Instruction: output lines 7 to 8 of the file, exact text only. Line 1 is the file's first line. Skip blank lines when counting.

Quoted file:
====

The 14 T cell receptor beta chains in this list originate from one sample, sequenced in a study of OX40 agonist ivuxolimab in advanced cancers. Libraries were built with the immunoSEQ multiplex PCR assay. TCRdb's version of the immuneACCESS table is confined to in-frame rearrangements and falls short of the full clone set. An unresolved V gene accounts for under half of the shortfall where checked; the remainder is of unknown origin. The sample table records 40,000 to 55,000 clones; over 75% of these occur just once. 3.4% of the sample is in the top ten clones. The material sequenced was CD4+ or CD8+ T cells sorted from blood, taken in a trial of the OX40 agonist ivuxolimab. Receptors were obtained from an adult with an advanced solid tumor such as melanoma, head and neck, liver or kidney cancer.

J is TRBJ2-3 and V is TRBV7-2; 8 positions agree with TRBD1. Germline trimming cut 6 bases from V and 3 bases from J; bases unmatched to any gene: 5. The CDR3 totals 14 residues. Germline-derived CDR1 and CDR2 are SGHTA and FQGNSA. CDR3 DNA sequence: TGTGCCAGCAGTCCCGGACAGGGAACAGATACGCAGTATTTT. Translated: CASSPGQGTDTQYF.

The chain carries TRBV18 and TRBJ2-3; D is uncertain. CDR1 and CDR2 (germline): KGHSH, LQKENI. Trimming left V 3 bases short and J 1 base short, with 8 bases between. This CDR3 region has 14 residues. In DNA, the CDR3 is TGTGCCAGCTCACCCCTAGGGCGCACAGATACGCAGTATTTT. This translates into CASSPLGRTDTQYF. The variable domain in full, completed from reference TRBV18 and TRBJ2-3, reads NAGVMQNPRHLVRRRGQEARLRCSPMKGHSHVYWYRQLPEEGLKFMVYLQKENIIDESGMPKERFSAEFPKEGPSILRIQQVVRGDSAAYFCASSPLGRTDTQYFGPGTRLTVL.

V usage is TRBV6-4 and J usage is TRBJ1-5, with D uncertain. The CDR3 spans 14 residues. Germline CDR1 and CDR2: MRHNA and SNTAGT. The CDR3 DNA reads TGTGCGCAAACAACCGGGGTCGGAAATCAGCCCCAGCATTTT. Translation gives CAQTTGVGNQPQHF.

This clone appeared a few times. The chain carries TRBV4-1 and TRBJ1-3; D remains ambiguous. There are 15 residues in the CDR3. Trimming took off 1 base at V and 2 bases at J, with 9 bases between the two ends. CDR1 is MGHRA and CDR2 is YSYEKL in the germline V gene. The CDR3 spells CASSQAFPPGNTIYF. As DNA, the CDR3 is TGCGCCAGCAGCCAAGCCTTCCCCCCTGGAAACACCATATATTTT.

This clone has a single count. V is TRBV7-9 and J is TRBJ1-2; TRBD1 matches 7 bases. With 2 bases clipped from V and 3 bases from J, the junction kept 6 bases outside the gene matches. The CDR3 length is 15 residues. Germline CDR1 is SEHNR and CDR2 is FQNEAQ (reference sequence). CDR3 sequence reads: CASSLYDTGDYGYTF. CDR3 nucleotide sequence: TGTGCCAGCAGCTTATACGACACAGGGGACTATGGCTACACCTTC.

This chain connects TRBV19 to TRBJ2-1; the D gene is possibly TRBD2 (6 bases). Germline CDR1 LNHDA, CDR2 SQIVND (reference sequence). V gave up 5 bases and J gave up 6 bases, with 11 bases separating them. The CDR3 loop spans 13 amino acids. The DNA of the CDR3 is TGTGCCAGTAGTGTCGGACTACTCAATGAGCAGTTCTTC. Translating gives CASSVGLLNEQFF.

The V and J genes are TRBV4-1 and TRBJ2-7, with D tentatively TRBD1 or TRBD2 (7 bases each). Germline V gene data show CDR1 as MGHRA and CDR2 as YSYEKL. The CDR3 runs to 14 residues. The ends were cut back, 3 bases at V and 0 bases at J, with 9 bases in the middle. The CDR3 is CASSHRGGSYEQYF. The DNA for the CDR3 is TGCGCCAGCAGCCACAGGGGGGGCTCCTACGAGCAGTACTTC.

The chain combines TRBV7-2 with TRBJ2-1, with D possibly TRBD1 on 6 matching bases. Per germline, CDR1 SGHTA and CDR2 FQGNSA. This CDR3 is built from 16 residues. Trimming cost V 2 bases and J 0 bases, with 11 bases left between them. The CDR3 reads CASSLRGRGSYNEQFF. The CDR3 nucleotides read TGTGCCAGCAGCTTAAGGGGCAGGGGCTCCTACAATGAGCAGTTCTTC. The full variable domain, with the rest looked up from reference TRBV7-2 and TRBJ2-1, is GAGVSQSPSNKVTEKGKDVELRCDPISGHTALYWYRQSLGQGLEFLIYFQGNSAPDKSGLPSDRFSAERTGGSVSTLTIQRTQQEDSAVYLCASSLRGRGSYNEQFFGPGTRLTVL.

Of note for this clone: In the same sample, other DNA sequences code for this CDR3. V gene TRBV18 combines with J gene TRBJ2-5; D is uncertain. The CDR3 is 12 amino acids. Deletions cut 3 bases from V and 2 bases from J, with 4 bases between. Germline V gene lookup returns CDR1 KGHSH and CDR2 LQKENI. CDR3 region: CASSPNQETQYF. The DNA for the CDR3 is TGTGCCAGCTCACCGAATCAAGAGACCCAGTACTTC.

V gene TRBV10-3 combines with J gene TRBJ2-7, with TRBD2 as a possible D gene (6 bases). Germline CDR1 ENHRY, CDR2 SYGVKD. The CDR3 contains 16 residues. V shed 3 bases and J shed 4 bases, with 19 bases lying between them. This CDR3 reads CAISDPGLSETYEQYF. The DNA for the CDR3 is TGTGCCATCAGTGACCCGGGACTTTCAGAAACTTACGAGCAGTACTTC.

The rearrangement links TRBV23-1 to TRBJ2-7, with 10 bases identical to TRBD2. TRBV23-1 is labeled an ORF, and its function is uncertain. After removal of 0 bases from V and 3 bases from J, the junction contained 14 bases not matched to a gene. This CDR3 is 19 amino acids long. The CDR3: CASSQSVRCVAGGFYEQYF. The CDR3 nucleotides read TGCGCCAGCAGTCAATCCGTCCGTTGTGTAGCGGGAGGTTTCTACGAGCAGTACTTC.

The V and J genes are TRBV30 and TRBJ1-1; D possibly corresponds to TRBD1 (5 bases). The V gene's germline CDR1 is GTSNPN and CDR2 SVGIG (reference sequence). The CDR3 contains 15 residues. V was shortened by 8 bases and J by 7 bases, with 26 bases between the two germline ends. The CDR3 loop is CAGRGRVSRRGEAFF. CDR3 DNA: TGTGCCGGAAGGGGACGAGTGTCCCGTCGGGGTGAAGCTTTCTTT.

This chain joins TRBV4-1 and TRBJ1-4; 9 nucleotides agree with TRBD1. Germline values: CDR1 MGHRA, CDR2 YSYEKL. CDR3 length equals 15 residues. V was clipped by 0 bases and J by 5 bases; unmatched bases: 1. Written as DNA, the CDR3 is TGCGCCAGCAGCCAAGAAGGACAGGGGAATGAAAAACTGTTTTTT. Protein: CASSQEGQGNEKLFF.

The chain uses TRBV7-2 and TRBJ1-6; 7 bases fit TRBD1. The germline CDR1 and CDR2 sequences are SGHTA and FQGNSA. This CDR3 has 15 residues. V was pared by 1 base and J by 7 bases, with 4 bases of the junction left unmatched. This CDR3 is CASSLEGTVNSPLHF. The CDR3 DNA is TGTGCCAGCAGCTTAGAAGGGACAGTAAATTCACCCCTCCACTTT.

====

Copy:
This chain connects TRBV19 to TRBJ2-1; the D gene is possibly TRBD2 (6 bases). Germline CDR1 LNHDA, CDR2 SQIVND (reference sequence). V gave up 5 bases and J gave up 6 bases, with 11 bases separating them. The CDR3 loop spans 13 amino acids. The DNA of the CDR3 is TGTGCCAGTAGTGTCGGACTACTCAATGAGCAGTTCTTC. Translating gives CASSVGLLNEQFF.

The V and J genes are TRBV4-1 and TRBJ2-7, with D tentatively TRBD1 or TRBD2 (7 bases each). Germline V gene data show CDR1 as MGHRA and CDR2 as YSYEKL. The CDR3 runs to 14 residues. The ends were cut back, 3 bases at V and 0 bases at J, with 9 bases in the middle. The CDR3 is CASSHRGGSYEQYF. The DNA for the CDR3 is TGCGCCAGCAGCCACAGGGGGGGCTCCTACGAGCAGTACTTC.